Past medical successes and future plans were highlighted at a gala dinner celebrating the 25th anniversary of Hong Kong Adventist Hospital Foundation, which offers philanthropic healthcare for financially disadvantaged patients across the Asia-Pacific region.
However, last October’s event – held at Hong Kong Ocean Park Marriott Hotel – was also an opportunity to thank the numerous donors for their tremendous generosity over the years, which has made it possible to transform the lives of many people, including sick children and adults, and the elderly.
The foundation’s charity funds have provided surgery and post-operative care and other treatment for more than 10,000 patients from underprivileged backgrounds suffering from eye, hearing, heart, orthopaedic, cancer problems and also initiatives to promote healthy lifestyles.
Yet Philip Mok, chairman of the board of governors for the not-for-profit foundation, based at Hong Kong Adventist Hospital – Stubbs Road, Wan Chai – one of the city’s two private Hong Kong Adventist Hospitals – said in his speech at the gala dinner that there is always more to be done.
“We need to recognise that there are many in our society who are not as fortunate,” Mok said, noting that even though Hong Kong has an excellent public healthcare system, it has its limits and resources are often overstretched. “Our foundation exists to try and bridge the gap. For each patient’s life that we can help improve, the reward is immeasurable.”
For this to happen, much depends on the continuing financial support of donors, who understand and appreciate the value of good health and are blessed with the ability to receive quality care and attention, when something serious occurs or just as a precaution.
Since its inception in 1999, the foundation has raised nearly HK$154 million (US$20 million). Many of the top donors, including Hong Kong businessman Allan Zeman – who went straight to the gala dinner from the airport after a trip – were guests at the event. They not only heard about the foundation’s latest plans, but also enjoyed a number of highly entertaining performances.
Showing the way were the five members of Hong Kong’s girl group, XiX – winners of last year’s popular Stars Academy 2 reality television show on TVB – whose dynamic onstage energy created a real sense of celebration. That was matched by the enthusiasm of the event’s young volunteers, who took charge of fundraising raffle ticket sales on the night and achieved impressive results.
Their presence served as a timely reminder of the importance of the work done by the foundation’s Children’s Medical Fund and the vital role that philanthropy and a commitment to service still play in our community.
During the evening, guests also heard an inspiring medical success story about Lu Jinqing. At the age of one, she was diagnosed with severe sensorineural deafness. But thanks to a cochlear implantation she received as a beneficiary of the foundation’s Hearing Fund, she was able to grow up without being hampered by the disability.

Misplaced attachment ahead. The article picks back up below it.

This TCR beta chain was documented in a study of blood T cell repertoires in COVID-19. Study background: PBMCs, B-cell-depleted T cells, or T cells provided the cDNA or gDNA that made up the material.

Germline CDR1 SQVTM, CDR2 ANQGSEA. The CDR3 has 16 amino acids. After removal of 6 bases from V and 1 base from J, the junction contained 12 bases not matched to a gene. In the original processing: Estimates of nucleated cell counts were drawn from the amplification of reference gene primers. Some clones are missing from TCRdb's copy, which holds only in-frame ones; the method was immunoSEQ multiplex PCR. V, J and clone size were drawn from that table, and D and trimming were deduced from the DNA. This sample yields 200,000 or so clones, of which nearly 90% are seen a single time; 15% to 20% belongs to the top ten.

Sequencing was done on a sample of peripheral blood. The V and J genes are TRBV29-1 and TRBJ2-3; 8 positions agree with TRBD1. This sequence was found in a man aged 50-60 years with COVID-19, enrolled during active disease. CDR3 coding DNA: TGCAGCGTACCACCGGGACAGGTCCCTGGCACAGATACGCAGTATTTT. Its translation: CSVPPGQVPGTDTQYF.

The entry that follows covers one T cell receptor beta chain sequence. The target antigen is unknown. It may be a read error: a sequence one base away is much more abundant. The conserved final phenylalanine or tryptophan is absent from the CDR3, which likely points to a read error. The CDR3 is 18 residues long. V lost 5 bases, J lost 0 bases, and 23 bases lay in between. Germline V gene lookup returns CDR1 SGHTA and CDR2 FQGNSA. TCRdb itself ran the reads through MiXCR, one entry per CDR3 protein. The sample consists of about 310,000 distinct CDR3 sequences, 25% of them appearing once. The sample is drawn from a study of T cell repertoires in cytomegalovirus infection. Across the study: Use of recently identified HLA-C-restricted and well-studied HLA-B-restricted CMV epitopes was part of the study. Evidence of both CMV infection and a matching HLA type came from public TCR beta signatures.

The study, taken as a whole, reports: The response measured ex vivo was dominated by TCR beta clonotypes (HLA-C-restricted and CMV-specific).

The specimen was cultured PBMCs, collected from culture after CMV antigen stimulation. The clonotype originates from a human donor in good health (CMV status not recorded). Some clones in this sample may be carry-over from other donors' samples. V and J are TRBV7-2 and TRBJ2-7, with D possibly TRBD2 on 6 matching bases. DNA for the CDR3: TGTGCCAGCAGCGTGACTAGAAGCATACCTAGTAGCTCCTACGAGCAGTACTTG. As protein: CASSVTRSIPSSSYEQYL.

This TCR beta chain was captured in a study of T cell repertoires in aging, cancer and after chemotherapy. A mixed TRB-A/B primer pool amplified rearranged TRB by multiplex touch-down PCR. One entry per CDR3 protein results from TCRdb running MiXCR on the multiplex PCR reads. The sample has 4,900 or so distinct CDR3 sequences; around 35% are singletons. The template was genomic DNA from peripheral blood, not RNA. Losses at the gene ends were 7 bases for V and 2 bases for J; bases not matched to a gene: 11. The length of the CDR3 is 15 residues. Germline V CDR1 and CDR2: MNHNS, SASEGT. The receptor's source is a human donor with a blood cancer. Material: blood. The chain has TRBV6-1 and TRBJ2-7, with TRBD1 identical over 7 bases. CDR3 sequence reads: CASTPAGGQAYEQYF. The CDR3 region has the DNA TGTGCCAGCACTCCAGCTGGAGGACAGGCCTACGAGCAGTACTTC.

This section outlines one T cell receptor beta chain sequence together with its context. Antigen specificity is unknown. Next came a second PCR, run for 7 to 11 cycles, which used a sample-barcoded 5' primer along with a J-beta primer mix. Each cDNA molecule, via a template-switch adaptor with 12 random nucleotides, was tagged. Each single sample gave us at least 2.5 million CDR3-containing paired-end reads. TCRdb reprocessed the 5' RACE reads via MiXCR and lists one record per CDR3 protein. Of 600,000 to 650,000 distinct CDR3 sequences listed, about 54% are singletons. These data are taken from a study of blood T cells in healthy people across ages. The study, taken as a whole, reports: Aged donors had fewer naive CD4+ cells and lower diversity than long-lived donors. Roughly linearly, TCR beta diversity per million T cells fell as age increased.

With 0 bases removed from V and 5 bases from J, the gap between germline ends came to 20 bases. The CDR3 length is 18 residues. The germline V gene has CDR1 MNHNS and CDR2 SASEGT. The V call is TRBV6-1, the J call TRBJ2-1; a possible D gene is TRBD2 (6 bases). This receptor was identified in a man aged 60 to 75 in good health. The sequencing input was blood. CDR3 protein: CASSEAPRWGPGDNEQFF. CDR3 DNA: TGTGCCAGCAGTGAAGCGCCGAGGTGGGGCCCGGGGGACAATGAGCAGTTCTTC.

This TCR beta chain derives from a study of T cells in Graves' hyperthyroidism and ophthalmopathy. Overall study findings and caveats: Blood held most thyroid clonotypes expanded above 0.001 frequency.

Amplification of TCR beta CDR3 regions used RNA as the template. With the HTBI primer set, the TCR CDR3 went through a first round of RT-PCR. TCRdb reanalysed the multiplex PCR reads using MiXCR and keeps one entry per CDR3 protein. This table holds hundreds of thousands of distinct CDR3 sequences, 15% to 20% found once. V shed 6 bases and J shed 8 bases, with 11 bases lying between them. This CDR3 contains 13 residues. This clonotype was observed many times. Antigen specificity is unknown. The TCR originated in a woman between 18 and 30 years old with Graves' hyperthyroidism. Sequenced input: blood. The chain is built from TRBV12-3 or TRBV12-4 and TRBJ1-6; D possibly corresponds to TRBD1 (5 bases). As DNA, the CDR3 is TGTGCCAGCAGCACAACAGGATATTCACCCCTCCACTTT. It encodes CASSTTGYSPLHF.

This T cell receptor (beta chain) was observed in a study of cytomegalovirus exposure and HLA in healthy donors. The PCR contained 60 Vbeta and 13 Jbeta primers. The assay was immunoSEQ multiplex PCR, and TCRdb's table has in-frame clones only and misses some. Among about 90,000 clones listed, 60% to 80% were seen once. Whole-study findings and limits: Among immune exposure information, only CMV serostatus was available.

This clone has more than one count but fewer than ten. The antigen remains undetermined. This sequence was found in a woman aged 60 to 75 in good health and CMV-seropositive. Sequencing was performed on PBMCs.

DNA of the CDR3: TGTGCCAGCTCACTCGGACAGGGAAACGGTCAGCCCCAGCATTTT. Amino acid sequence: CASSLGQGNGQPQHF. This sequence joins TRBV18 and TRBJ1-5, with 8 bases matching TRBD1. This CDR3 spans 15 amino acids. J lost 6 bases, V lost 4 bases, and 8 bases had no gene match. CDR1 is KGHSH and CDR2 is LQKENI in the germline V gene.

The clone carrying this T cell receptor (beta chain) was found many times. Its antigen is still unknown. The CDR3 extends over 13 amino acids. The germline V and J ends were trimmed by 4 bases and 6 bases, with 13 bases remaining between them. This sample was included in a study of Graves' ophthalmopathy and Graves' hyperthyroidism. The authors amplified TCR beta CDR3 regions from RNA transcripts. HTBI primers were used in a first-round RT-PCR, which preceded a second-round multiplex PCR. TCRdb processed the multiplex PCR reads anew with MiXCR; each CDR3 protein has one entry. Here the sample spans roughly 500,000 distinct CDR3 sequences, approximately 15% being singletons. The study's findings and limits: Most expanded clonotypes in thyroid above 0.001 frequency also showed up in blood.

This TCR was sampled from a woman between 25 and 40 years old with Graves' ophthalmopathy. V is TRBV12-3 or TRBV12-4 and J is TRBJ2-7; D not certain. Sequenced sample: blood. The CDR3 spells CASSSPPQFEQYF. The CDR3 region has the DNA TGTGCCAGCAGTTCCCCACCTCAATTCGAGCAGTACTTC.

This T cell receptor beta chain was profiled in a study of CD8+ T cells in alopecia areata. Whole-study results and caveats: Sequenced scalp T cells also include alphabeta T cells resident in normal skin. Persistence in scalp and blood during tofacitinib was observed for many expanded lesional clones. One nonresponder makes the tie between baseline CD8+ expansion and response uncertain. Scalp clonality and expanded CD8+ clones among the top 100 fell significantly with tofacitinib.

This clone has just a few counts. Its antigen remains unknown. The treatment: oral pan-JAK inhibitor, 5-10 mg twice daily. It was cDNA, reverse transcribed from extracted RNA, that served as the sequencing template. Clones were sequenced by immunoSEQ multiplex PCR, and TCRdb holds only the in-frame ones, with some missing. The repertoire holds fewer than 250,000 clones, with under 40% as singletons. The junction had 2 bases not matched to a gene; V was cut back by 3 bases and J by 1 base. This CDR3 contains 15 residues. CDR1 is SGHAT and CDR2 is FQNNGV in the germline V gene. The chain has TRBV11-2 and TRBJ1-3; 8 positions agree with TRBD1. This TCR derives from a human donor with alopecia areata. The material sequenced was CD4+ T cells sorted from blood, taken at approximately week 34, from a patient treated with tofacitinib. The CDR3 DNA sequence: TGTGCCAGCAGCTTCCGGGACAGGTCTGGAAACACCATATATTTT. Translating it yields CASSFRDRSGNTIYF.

Lu, now 24, who graduated with a bachelor’s degree in business administration, works at an e-commerce photography company as an assistant to the general manager.
At the gala dinner, Lu took to the stage to give a moving vocal performance and warmly thanked Buddy Wong, the now retired doctor who was in charge of her case, and flew back to Hong Kong from the UK, for the event. Wong, a specialist in otorhinolaryngology – the study of diseases of the ear, nose, and throat – was formerly medical director of the foundation’s Hearing Fund.
Lu’s mother, Wu Xueling, also made a heartfelt speech in which she expressed how much Wong’s expertise and the support of the foundation had meant to her family. Wong also made a generous donation to the foundation.
The foundation’s Eye Fund was a key beneficiary of fundraising efforts at the gala dinner because this year it is launching a new charity programme to tackle the visual impairment known as age-related macular degeneration (AMD), by providing timely and affordable treatment for eligible patients.
AMD is a degenerative eye disease that is now having a major impact in Hong Kong. It occurs when the macula, the small central portion of the retina, wears down and is a leading cause of severe, permanent vision loss in people aged over 60. The initial symptoms can include increased difficulty adapting to low light levels, trouble recognising faces and a well-defined blurry spot in the field of vision.
Early intervention is important, and the most effective treatment is an injection which can be quickly done in an eye clinic.
Since 2007, the Eye Fund has paid for more than 1,300 operations through its charity cataract programme. This work will continue alongside the new AMD initiative, while the foundation’s other funds will also press ahead with their work to promote positive change.
Mok said: “All the doctors involved base their practice on a fundamental human right, which is the right to health. Everyone deserves access to quality medical care, regardless of their socioeconomic status.”